The use of nano-formula for antibiotics-based therapies may offer additional advantages over conventional antibiotics formula, such as (1) reducing the dose of the antibiotic, (2) allowing efficient delivery of the antibiotic to the infected sites, (3) shortening the therapeutic timing and side effects, and (4) preventing burst release and degradation of the antibiotic [19]. Nanomaterials may be protective against the rapid degradation of the antibiotic and may improve its delivery to the infected site, but, moreover, nanomaterials themselves could be engineered to show cytotoxic and destructive properties against microorganisms. Moreover, some nanoparticles have destructive effects on the bacterial cell membrane, enzymes, and functional and structural cell proteins mainly through evoking cellular oxidative pathways, in addition to their ability to inhibit the formation of bacterial biofilm, to induce changes in the gene expression, and to stimulate innate and adaptive immunity [22]. Additionally, nanoparticles could be engineered to hinder the bacterial adhesion, colonization, and biofilm development of bacteria [15]. Furthermore, nanomaterials have the ability to incorporate one or more drugs without any effect on the structure of the compound but increasing its pharmacological action [23].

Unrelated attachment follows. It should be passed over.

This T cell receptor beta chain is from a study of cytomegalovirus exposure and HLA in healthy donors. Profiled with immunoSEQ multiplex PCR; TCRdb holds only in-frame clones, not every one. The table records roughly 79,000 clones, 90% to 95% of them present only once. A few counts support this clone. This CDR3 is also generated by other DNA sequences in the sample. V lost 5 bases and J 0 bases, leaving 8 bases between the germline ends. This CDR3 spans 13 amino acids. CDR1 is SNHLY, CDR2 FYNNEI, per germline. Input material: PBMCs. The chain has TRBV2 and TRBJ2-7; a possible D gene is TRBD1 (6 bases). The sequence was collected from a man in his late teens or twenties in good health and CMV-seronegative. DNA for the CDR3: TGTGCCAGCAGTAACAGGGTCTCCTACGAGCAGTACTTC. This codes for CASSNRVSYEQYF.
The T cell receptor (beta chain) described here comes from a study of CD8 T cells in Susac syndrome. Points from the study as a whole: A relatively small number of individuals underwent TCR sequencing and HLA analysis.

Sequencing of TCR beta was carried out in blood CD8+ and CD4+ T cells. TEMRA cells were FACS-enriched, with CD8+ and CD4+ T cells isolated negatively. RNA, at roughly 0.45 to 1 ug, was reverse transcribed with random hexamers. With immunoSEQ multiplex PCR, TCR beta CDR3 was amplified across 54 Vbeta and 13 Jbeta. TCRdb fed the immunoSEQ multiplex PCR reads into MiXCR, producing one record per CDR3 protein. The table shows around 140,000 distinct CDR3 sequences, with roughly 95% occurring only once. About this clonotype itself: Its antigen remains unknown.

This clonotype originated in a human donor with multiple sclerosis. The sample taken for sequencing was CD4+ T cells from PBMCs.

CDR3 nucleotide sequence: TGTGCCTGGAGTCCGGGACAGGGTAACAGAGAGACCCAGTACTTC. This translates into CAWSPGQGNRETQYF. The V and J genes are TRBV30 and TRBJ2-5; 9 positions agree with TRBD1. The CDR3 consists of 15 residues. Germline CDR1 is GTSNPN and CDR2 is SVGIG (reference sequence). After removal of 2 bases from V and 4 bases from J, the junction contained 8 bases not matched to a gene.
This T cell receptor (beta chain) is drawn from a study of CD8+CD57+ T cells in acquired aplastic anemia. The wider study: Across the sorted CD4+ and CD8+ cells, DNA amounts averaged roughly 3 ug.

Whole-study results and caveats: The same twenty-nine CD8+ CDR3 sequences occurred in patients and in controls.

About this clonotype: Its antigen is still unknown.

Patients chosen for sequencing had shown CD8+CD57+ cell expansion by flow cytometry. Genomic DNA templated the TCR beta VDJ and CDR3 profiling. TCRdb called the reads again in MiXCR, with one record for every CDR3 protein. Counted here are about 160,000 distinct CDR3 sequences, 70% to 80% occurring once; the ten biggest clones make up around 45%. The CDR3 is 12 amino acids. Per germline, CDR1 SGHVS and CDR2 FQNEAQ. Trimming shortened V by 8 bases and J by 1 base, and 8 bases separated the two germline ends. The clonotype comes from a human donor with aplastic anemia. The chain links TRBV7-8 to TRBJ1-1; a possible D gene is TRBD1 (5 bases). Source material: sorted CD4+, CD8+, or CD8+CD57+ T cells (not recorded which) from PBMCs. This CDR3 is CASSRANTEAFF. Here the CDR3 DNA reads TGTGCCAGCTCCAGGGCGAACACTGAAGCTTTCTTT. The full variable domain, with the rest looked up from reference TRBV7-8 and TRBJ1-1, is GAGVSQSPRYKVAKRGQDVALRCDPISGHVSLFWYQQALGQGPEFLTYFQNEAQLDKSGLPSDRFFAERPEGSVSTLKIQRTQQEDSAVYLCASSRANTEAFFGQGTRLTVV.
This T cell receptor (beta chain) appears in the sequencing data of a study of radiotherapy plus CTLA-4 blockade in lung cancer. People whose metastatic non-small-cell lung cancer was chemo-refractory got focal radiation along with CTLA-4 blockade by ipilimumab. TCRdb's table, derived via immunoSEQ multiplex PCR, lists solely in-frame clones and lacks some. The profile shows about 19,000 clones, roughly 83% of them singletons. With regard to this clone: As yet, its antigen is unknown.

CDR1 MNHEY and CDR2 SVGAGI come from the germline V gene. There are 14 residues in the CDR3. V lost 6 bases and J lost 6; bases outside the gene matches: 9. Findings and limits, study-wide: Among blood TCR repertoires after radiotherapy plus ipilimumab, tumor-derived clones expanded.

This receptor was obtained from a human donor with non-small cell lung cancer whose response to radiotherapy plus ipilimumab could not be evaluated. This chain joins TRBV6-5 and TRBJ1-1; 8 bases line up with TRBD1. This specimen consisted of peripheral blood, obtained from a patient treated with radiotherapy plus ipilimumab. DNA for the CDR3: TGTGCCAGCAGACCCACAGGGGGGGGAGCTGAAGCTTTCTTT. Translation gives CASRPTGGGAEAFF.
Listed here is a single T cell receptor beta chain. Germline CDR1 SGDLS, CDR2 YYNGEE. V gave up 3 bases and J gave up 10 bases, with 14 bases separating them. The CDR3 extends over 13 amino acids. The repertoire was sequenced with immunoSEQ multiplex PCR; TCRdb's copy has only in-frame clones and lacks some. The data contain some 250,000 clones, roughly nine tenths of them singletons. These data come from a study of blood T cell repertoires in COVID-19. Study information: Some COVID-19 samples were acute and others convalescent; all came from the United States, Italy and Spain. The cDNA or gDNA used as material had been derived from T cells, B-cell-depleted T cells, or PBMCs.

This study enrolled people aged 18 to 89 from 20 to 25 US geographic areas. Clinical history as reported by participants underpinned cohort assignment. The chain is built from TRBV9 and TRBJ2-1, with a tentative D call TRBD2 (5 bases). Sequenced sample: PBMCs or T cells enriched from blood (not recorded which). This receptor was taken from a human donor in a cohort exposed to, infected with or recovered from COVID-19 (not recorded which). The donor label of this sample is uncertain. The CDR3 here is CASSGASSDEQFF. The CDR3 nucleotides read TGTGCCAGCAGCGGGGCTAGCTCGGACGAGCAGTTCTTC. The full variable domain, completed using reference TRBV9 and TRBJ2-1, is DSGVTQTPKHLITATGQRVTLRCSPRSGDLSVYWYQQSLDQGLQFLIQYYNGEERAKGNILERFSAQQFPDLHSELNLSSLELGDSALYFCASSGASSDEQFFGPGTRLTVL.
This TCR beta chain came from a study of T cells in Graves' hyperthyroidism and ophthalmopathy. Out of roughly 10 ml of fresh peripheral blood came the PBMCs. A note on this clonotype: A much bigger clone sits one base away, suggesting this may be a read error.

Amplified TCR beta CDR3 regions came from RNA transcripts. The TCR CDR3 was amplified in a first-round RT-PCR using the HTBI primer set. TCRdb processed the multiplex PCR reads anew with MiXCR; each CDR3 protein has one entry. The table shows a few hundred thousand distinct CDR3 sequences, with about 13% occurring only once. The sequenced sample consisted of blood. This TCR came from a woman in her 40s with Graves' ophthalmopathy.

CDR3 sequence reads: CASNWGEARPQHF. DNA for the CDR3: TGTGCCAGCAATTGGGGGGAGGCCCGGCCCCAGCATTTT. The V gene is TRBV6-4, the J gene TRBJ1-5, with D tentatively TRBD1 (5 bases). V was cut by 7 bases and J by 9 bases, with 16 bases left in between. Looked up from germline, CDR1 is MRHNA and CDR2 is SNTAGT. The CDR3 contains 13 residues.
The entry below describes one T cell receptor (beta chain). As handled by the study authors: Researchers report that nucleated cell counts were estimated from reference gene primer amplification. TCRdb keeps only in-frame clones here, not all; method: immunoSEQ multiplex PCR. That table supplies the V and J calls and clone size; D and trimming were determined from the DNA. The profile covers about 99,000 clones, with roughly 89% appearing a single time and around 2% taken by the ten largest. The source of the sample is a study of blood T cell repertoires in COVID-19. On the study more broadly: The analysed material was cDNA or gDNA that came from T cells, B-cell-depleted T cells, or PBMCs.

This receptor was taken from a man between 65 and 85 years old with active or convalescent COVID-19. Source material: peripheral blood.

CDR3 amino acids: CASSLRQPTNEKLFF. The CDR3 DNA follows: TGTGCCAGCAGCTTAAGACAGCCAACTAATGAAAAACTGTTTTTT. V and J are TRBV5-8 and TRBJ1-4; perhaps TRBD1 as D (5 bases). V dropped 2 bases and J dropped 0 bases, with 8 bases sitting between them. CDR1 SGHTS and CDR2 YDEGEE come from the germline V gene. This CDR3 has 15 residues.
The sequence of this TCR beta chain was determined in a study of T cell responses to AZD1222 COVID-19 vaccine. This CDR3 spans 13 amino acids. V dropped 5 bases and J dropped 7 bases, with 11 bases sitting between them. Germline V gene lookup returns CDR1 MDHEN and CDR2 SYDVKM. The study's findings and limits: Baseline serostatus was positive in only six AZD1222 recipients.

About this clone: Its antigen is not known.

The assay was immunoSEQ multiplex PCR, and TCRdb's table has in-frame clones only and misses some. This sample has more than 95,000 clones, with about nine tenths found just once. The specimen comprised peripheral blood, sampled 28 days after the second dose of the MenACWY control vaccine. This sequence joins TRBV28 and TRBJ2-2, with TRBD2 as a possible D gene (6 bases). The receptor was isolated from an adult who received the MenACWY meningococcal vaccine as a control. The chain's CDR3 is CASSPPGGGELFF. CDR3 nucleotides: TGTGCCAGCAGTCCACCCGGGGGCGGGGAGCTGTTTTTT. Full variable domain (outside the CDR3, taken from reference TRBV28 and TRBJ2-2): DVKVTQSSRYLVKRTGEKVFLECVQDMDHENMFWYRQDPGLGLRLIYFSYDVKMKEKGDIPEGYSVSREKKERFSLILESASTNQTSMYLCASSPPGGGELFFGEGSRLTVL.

Specifically, in swine, enrofloxacin antibiotic is used to treat several bacterial infections, such as PasteurellaMycoplasmaEscherichia coli, or Salmonella, with an intramuscularly recommended dose average between 2.5 to 5 mg enrofloxacin/kg Bw/day for 3 to 5 days. Paudel et al. [24] showed that enrofloxacin-loaded poly(lactic-co-glycolic acid) nanoparticles may be delivered orally in a suspension in drinking water, and the minimum inhibitory concentration against Escherichia coli was reduced by 23% compared to free enrofloxacin alone. Such finding, combined with increased bioavailability, maybe an interesting first step to reduce the dose of enrofloxacin and, therefore, its side effects (including the propagation of antibiotics resistance). El-Zawawy et al. [25] reported that incorporating triclosan into the lipid bilayer of liposomes allowed its usein lower doses, which in turn reduced its biochemical adverse effects. In another study, sodium dodecyl sulfate-coated atovaquone nanosuspensionsconsiderably increased the therapeutic efficiency against experimentally acquired and reactivated toxoplasmosis by improving the passage of gastrointestinal and blood–brain barriers [26]. Similarly, tilmicosin (a semi-synthetic macrolide antibiotic)-loaded hydrogenated castor oil with lower dosage showed better therapeutic efficacy than free tilmicosin for Staphylococcus aureus mastitis infectiondue to the enhanced bioavailability and sustained-release performance [27]. Recently, nano drugs have also been used as astrategy to solve the multi-drug resistance and intracellular persistence of Staphylococcus aureus, which is associated with the subclinical and relapsing infection of bovine mastitis [19]. Yang et al. [13] showed the possibility of prolonging post-antibiotic effects and thus dosing intervals when amoxicillinnanoparticles are used for treating bovine mastitis. This would decrease the rate of antibiotic use and the costs of medication.